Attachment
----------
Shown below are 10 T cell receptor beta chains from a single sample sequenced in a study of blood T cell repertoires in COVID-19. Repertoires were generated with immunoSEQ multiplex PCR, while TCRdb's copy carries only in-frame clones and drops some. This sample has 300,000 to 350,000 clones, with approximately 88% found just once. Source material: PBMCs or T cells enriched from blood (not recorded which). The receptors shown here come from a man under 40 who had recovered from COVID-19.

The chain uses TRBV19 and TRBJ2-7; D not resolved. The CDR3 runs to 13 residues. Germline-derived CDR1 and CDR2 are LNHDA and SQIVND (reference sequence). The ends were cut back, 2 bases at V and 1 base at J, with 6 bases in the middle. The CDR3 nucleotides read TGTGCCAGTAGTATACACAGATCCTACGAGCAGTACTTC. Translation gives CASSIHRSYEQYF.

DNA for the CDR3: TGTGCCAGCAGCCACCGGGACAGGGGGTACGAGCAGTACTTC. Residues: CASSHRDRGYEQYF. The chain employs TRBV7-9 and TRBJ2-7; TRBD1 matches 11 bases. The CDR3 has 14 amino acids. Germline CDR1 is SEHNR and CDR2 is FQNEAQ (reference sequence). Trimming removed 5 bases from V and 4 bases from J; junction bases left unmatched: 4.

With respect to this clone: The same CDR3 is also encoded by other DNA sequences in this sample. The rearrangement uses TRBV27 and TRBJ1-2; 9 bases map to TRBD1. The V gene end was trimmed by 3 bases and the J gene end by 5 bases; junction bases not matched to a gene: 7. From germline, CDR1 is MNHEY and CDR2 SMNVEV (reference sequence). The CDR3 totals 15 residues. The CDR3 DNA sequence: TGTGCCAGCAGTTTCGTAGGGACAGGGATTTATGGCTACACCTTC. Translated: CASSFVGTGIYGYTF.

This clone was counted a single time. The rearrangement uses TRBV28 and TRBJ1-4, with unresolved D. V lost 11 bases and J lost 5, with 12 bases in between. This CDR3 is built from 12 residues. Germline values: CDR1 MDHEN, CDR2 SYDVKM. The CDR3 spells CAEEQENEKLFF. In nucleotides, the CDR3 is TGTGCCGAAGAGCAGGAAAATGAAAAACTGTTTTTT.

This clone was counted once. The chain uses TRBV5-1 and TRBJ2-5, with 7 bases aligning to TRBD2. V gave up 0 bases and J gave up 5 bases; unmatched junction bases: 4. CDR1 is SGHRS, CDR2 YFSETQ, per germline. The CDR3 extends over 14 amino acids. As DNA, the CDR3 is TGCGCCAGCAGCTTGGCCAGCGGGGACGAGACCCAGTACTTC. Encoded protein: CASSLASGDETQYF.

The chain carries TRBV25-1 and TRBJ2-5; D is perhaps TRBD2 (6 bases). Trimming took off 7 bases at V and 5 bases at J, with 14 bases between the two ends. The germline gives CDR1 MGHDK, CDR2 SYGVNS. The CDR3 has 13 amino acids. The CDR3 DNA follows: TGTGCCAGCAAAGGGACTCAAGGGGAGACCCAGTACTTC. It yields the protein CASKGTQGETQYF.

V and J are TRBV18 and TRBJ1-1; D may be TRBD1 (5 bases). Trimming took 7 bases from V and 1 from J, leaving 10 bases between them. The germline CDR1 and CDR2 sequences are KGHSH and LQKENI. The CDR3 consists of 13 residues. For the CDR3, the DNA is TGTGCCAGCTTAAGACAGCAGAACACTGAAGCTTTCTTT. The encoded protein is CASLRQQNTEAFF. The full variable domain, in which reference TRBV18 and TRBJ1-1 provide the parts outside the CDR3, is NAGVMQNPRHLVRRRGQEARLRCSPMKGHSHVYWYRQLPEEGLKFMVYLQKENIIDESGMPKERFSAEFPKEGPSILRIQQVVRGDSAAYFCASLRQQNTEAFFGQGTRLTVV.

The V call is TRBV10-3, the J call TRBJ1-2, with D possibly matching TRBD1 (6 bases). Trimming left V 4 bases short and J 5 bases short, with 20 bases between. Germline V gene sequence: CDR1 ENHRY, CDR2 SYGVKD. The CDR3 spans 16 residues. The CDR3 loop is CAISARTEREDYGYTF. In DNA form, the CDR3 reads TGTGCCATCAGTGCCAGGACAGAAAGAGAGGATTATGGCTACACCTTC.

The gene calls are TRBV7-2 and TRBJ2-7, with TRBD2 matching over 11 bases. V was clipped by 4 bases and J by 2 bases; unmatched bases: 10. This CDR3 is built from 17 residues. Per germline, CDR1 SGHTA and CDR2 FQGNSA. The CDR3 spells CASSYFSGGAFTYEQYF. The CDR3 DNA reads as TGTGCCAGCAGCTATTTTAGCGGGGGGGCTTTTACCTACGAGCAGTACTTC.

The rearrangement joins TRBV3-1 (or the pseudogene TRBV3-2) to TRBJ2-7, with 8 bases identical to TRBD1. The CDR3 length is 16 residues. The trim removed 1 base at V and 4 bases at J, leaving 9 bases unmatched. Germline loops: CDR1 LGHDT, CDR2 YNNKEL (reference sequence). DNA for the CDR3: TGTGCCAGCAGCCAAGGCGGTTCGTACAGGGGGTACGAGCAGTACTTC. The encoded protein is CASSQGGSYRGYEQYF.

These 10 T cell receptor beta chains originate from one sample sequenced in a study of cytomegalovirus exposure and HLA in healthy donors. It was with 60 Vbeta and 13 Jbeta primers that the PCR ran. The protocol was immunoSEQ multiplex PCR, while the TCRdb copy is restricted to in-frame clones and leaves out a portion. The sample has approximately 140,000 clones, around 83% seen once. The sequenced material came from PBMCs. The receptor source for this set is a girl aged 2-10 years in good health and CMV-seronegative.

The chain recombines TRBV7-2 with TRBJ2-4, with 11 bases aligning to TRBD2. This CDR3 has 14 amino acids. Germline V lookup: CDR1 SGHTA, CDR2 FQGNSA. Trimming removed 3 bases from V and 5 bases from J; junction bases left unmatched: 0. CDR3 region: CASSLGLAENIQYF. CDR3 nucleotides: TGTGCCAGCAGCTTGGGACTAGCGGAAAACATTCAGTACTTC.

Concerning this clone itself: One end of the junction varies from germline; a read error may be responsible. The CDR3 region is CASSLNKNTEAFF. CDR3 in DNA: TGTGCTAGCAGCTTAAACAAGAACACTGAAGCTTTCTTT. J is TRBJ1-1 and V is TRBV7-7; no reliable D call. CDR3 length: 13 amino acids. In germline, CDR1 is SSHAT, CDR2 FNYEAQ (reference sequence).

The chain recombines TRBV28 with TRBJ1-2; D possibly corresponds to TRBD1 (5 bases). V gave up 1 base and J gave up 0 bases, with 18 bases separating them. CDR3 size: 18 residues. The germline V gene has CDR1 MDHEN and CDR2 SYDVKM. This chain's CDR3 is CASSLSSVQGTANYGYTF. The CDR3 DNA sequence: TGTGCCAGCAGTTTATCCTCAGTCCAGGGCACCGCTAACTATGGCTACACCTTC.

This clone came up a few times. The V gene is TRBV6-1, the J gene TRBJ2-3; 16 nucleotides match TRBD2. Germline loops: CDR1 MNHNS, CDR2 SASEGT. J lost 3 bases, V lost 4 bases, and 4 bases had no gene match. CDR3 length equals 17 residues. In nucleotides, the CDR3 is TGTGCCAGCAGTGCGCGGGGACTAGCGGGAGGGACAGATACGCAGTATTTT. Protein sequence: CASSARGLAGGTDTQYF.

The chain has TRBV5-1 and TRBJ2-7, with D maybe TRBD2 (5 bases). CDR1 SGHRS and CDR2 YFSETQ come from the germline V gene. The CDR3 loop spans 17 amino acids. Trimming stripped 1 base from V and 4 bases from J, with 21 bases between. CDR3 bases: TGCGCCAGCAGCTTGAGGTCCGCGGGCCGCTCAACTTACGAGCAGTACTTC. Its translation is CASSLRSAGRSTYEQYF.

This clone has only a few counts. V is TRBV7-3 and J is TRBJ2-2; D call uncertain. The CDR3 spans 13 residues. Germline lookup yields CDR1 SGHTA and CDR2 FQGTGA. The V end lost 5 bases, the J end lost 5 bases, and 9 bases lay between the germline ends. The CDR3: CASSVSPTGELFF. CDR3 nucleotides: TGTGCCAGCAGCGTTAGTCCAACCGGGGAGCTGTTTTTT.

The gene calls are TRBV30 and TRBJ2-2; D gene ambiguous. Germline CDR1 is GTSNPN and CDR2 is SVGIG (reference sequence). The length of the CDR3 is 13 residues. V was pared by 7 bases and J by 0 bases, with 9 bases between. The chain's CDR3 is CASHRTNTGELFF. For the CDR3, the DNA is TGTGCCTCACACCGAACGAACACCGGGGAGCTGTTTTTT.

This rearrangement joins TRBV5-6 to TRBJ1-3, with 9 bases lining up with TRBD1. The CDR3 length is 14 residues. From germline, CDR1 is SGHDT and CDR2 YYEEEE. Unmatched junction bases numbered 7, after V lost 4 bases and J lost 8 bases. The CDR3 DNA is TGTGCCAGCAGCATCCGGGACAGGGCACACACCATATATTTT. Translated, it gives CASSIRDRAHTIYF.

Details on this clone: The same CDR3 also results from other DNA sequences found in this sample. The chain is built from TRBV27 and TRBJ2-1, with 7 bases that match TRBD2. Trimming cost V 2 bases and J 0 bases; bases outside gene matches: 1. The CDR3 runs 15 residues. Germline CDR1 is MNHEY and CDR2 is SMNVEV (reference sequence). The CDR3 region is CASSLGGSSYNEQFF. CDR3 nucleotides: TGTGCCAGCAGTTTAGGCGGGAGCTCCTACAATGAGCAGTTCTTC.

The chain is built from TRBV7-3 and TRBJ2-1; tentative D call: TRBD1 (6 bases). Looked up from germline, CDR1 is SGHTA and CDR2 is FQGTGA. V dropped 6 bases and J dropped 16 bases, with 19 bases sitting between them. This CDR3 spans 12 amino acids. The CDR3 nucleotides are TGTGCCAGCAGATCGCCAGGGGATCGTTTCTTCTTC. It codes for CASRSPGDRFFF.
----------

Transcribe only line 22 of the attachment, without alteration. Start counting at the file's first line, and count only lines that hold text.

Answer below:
The chain is built from TRBV7-3 and TRBJ2-1; tentative D call: TRBD1 (6 bases). Looked up from germline, CDR1 is SGHTA and CDR2 is FQGTGA. V dropped 6 bases and J dropped 16 bases, with 19 bases sitting between them. This CDR3 spans 12 amino acids. The CDR3 nucleotides are TGTGCCAGCAGATCGCCAGGGGATCGTTTCTTCTTC. It codes for CASRSPGDRFFF.